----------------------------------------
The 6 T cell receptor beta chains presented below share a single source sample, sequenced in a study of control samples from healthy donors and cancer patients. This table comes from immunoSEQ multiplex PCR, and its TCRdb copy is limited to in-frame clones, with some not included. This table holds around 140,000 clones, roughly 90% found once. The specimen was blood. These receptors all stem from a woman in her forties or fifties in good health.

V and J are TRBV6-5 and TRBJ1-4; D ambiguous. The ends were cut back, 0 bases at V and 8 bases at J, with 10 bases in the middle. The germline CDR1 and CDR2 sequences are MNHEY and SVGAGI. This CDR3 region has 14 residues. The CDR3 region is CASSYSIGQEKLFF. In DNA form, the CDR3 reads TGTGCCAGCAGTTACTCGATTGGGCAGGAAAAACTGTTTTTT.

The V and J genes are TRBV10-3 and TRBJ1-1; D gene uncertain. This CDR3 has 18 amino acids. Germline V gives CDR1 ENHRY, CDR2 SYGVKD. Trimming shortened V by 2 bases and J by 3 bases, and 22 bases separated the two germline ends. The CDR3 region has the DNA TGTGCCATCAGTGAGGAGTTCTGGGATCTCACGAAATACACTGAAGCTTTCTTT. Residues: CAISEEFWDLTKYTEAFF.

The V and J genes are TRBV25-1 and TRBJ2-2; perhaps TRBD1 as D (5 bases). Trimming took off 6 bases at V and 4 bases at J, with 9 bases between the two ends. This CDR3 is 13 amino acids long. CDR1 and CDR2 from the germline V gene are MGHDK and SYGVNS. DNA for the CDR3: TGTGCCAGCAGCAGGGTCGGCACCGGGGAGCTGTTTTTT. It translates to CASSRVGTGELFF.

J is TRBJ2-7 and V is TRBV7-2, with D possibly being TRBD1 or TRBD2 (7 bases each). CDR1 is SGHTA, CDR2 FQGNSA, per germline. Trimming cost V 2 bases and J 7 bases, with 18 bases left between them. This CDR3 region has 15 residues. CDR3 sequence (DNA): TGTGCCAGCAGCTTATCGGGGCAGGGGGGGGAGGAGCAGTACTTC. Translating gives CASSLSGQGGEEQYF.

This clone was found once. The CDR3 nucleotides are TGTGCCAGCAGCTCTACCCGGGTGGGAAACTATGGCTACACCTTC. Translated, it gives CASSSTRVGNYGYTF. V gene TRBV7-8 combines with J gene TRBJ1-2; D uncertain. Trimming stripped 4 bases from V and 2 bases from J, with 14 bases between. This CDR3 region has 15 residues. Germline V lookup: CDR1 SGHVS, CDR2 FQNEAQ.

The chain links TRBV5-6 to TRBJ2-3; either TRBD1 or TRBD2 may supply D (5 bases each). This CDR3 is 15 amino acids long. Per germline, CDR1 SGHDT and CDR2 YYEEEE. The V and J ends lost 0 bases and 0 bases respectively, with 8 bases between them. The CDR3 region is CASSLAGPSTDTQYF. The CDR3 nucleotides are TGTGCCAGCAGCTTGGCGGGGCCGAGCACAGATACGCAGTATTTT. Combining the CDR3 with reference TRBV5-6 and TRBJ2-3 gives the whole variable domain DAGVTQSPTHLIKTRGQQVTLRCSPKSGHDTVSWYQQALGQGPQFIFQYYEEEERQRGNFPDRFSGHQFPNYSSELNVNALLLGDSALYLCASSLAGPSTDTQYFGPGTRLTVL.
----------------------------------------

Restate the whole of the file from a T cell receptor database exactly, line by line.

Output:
The 6 T cell receptor beta chains presented below share a single source sample, sequenced in a study of control samples from healthy donors and cancer patients. This table comes from immunoSEQ multiplex PCR, and its TCRdb copy is limited to in-frame clones, with some not included. This table holds around 140,000 clones, roughly 90% found once. The specimen was blood. These receptors all stem from a woman in her forties or fifties in good health.

V and J are TRBV6-5 and TRBJ1-4; D ambiguous. The ends were cut back, 0 bases at V and 8 bases at J, with 10 bases in the middle. The germline CDR1 and CDR2 sequences are MNHEY and SVGAGI. This CDR3 region has 14 residues. The CDR3 region is CASSYSIGQEKLFF. In DNA form, the CDR3 reads TGTGCCAGCAGTTACTCGATTGGGCAGGAAAAACTGTTTTTT.

The V and J genes are TRBV10-3 and TRBJ1-1; D gene uncertain. This CDR3 has 18 amino acids. Germline V gives CDR1 ENHRY, CDR2 SYGVKD. Trimming shortened V by 2 bases and J by 3 bases, and 22 bases separated the two germline ends. The CDR3 region has the DNA TGTGCCATCAGTGAGGAGTTCTGGGATCTCACGAAATACACTGAAGCTTTCTTT. Residues: CAISEEFWDLTKYTEAFF.

The V and J genes are TRBV25-1 and TRBJ2-2; perhaps TRBD1 as D (5 bases). Trimming took off 6 bases at V and 4 bases at J, with 9 bases between the two ends. This CDR3 is 13 amino acids long. CDR1 and CDR2 from the germline V gene are MGHDK and SYGVNS. DNA for the CDR3: TGTGCCAGCAGCAGGGTCGGCACCGGGGAGCTGTTTTTT. It translates to CASSRVGTGELFF.

J is TRBJ2-7 and V is TRBV7-2, with D possibly being TRBD1 or TRBD2 (7 bases each). CDR1 is SGHTA, CDR2 FQGNSA, per germline. Trimming cost V 2 bases and J 7 bases, with 18 bases left between them. This CDR3 region has 15 residues. CDR3 sequence (DNA): TGTGCCAGCAGCTTATCGGGGCAGGGGGGGGAGGAGCAGTACTTC. Translating gives CASSLSGQGGEEQYF.

This clone was found once. The CDR3 nucleotides are TGTGCCAGCAGCTCTACCCGGGTGGGAAACTATGGCTACACCTTC. Translated, it gives CASSSTRVGNYGYTF. V gene TRBV7-8 combines with J gene TRBJ1-2; D uncertain. Trimming stripped 4 bases from V and 2 bases from J, with 14 bases between. This CDR3 region has 15 residues. Germline V lookup: CDR1 SGHVS, CDR2 FQNEAQ.

The chain links TRBV5-6 to TRBJ2-3; either TRBD1 or TRBD2 may supply D (5 bases each). This CDR3 is 15 amino acids long. Per germline, CDR1 SGHDT and CDR2 YYEEEE. The V and J ends lost 0 bases and 0 bases respectively, with 8 bases between them. The CDR3 region is CASSLAGPSTDTQYF. The CDR3 nucleotides are TGTGCCAGCAGCTTGGCGGGGCCGAGCACAGATACGCAGTATTTT. Combining the CDR3 with reference TRBV5-6 and TRBJ2-3 gives the whole variable domain DAGVTQSPTHLIKTRGQQVTLRCSPKSGHDTVSWYQQALGQGPQFIFQYYEEEERQRGNFPDRFSGHQFPNYSSELNVNALLLGDSALYLCASSLAGPSTDTQYFGPGTRLTVL.